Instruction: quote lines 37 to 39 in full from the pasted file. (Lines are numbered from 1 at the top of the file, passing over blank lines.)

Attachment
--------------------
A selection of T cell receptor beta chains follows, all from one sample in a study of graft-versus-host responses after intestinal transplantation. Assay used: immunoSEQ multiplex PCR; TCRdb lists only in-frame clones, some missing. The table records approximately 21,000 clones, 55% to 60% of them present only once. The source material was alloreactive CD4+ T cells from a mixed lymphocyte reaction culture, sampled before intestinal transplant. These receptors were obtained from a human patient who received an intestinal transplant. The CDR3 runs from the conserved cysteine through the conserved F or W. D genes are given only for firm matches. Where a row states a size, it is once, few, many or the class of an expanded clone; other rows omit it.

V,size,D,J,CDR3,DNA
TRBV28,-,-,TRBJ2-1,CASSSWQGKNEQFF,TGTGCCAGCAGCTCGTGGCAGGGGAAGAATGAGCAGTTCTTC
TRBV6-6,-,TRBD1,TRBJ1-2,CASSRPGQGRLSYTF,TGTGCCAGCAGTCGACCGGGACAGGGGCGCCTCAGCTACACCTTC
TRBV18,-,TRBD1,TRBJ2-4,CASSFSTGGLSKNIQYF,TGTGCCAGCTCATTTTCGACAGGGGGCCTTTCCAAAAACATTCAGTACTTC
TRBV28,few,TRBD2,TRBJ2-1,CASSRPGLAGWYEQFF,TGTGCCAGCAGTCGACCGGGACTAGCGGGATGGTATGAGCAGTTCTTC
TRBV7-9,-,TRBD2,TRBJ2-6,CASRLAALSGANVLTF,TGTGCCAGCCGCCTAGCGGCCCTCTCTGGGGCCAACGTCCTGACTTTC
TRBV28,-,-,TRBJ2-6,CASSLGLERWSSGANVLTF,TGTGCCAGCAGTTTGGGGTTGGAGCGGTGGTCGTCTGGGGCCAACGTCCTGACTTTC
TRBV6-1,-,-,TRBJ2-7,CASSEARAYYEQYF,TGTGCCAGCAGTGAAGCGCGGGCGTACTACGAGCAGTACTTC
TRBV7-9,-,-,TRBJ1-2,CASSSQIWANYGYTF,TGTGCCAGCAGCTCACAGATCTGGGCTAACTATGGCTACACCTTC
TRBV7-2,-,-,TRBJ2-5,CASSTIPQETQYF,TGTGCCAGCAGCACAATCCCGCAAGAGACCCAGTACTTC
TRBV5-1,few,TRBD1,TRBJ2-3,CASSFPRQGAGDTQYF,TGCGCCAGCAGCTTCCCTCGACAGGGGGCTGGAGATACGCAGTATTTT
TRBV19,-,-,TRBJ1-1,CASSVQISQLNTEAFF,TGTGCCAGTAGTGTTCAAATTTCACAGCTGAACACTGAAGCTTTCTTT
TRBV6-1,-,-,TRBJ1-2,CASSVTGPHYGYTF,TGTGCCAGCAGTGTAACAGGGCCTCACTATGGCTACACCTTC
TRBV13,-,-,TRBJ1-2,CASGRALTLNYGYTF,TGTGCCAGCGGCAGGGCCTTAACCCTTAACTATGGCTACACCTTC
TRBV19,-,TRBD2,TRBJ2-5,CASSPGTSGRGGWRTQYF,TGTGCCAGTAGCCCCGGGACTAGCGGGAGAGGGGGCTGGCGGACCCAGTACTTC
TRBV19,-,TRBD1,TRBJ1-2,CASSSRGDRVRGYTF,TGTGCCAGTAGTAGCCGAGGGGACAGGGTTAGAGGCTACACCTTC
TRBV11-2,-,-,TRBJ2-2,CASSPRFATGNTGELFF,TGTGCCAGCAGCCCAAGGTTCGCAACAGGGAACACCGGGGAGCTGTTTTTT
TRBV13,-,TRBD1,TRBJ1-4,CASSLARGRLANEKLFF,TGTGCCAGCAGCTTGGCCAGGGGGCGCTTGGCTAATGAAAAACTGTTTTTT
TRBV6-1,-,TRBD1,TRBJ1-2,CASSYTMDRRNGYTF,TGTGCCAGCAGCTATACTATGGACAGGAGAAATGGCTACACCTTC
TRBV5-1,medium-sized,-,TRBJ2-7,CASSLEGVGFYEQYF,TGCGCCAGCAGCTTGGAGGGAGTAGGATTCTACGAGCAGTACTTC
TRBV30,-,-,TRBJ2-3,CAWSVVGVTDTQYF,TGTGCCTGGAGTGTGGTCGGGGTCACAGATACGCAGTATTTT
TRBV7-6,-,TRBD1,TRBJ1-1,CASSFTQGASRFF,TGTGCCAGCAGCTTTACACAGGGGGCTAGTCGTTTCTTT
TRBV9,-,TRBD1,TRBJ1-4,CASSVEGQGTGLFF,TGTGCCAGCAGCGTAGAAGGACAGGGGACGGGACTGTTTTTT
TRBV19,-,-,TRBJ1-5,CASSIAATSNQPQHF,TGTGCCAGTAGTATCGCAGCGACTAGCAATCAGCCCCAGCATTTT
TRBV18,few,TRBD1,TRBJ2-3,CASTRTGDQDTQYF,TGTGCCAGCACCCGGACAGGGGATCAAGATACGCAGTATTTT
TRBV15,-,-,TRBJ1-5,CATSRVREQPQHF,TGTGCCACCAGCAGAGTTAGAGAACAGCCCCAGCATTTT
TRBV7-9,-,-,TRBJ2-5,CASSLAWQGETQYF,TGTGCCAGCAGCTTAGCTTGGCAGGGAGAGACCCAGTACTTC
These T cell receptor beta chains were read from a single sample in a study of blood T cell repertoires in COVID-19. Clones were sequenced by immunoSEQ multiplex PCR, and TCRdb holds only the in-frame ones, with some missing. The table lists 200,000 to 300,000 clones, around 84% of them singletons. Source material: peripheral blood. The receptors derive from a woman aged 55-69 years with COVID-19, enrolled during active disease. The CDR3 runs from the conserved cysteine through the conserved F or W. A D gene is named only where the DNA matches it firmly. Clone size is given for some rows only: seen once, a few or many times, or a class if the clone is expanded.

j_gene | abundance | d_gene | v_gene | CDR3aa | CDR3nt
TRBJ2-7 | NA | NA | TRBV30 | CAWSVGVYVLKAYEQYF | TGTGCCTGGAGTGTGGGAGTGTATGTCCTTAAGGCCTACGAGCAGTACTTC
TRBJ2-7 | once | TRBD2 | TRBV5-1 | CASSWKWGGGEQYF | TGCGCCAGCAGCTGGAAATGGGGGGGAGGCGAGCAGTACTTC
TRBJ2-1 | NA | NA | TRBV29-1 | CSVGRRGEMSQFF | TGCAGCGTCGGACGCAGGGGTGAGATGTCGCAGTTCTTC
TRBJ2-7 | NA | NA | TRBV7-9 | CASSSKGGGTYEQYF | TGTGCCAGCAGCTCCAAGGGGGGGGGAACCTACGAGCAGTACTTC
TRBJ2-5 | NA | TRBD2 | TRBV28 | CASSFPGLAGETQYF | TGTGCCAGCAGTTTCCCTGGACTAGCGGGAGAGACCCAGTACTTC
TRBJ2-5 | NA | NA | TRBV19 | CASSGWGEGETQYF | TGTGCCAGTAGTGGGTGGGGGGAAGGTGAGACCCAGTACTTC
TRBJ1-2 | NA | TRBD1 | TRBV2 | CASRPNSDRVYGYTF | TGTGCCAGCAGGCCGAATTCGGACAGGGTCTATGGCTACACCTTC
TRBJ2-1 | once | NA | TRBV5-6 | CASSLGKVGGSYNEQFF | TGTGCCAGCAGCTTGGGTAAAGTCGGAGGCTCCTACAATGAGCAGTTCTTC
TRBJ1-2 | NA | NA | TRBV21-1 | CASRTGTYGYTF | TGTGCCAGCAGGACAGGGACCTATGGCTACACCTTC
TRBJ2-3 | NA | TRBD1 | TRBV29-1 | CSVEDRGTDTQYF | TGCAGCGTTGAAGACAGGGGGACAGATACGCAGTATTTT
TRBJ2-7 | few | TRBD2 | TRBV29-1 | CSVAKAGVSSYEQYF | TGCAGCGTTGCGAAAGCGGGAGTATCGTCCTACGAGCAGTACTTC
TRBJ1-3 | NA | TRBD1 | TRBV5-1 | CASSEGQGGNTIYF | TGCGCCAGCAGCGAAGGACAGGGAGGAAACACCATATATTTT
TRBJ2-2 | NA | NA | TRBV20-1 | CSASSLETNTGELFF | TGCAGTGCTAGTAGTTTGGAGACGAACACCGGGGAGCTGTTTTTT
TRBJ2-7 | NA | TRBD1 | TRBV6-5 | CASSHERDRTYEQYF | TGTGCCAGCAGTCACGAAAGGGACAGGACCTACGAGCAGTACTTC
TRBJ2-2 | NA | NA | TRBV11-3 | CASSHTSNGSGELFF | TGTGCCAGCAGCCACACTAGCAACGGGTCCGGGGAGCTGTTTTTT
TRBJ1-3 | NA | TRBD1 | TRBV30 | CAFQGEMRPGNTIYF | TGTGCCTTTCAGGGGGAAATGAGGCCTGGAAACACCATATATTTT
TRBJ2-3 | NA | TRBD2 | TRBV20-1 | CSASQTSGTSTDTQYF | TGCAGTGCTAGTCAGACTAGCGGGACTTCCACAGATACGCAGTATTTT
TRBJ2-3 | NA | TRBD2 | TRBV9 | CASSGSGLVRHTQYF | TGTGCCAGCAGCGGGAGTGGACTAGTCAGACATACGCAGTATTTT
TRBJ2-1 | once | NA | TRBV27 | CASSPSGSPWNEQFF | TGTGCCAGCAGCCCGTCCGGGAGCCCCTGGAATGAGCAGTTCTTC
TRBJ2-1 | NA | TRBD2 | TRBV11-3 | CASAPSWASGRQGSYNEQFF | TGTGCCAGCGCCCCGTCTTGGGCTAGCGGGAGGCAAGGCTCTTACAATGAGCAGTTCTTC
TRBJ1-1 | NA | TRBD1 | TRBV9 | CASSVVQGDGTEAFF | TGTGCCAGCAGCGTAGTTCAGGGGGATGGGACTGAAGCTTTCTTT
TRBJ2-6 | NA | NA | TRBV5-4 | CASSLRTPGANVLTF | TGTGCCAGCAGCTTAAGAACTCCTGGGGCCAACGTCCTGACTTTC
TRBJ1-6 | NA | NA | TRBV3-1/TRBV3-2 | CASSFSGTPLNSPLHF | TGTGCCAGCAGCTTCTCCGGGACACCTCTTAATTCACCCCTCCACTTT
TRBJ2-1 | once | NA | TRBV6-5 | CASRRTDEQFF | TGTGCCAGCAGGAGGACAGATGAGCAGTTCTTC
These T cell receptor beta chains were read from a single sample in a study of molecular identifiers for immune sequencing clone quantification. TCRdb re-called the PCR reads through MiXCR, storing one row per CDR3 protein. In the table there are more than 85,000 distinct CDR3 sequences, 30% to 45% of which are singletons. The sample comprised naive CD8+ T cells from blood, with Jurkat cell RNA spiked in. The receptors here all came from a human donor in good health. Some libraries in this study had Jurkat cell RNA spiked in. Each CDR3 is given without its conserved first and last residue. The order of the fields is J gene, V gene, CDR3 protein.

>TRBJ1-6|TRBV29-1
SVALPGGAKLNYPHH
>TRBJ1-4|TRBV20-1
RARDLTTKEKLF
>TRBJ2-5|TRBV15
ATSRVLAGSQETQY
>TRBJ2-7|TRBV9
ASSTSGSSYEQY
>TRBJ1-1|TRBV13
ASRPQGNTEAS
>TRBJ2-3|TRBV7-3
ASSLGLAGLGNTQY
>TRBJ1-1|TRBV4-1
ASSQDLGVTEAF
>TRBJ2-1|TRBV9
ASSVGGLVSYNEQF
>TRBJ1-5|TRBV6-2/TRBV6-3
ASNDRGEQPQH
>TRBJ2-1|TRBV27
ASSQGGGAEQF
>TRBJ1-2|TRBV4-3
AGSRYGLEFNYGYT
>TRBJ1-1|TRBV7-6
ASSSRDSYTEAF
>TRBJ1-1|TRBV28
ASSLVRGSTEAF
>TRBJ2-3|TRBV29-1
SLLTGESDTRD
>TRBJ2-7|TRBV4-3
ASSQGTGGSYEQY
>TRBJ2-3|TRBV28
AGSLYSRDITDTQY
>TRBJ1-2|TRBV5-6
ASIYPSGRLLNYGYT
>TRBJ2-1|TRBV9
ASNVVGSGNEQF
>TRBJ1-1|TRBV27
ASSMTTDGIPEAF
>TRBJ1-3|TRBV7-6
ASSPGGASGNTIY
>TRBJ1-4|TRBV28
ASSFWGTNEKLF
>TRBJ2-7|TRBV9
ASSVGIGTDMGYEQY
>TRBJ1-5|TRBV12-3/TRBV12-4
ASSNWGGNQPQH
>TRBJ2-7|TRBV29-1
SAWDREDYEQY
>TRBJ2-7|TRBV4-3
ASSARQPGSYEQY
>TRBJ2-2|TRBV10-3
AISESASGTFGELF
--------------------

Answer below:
TRBJ1-2 | NA | TRBD1 | TRBV2 | CASRPNSDRVYGYTF | TGTGCCAGCAGGCCGAATTCGGACAGGGTCTATGGCTACACCTTC
TRBJ2-1 | once | NA | TRBV5-6 | CASSLGKVGGSYNEQFF | TGTGCCAGCAGCTTGGGTAAAGTCGGAGGCTCCTACAATGAGCAGTTCTTC
TRBJ1-2 | NA | NA | TRBV21-1 | CASRTGTYGYTF | TGTGCCAGCAGGACAGGGACCTATGGCTACACCTTC